Who is (should be) an Expert?

There is one characteristic that all the BigThink Experts have in common. They are all privileged. The word "privilege" comes from the Latin for "private law"; that is to say, rights that apply to particular individuals and are granted based on one’s position or status. If these people didn’t achieve their status as experts because of privilege, they achieved their privileged status because someone or something powerful conferred it upon them. However, as an anthropologist, I have a hard time with such an elite view on who should be or who should not be considered an expert. I hesitate to ignore the advice of others who don’t have as much privilege, but who do have valuable knowledge and wisdom drawn from a deep well of multi-generational and direct experience. Anyone who’s sat down with a commercial fisherman to talk about fish stocks, a Native American elder to talk about geography, or a farmer to talk about the weather knows what I mean.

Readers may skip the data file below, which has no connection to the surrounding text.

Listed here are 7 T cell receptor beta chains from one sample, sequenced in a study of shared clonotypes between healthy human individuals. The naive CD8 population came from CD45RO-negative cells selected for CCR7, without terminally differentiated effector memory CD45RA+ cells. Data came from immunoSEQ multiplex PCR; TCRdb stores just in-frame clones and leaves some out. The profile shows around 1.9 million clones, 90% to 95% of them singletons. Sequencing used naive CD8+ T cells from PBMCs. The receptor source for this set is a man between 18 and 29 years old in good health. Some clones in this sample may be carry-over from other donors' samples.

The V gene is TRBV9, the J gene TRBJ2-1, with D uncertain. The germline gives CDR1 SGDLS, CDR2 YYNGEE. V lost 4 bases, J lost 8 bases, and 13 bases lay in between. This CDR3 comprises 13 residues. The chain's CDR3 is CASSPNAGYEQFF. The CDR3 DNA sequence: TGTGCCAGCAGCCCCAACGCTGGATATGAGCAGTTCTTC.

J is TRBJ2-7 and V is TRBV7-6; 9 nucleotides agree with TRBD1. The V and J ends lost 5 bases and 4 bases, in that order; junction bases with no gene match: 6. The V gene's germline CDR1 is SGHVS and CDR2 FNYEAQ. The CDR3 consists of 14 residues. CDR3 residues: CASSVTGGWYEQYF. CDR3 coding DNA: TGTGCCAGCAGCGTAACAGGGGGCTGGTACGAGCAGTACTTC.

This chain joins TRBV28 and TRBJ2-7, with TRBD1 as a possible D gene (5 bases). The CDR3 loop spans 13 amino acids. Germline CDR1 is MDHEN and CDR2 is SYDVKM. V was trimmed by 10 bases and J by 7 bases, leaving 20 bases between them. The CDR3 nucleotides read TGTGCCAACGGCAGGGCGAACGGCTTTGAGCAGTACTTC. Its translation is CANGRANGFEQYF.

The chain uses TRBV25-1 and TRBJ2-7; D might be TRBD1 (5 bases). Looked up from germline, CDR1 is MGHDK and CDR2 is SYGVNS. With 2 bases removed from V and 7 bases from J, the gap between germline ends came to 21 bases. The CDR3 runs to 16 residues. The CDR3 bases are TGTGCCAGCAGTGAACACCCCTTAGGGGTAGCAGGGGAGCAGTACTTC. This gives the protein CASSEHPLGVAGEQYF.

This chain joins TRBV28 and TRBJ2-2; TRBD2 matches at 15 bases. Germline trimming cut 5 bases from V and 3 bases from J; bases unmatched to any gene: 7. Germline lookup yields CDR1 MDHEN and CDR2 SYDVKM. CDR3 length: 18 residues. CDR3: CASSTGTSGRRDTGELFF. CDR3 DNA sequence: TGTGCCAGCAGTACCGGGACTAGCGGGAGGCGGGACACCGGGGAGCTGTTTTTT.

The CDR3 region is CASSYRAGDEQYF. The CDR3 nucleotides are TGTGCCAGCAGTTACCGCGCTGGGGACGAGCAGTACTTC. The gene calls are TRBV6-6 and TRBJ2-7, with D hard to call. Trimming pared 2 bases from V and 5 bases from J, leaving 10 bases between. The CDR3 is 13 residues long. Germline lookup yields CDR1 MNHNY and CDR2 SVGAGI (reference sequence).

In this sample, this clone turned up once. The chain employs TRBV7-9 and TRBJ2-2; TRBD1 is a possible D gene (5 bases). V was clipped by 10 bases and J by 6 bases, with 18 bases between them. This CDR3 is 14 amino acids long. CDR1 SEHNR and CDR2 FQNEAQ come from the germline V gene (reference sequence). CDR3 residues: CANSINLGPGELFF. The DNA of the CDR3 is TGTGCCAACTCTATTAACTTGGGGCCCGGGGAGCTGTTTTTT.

LinkedIn meets Tinder in this mindful networking app

Swipe right to make the connections that could change your career.

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Swipe right. Match. Meet over coffee or set up a call.

No, we aren't talking about Tinder. Introducing Shapr, a free app that helps people with synergistic professional goals and skill sets easily meet and collaborate.

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In a first for humankind, China successfully sprouts a seed on the Moon

China's Chang'e 4 biosphere experiment marks a first for humankind.

Image source: CNSA
Surprising Science
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These photos of scientific heroes and accomplishments inspire awe and curiosity.

Surprising Science
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Love in a time of migrants: on rethinking arranged marriages

Arranged marriages and Western romantic practices have more in common than we might think.

Culture & Religion

In his book In Praise of Love (2009), the French communist philosopher Alain Badiou attacks the notion of 'risk-free love', which he sees written in the commercial language of dating services that promise their customers 'love, without falling in love'.

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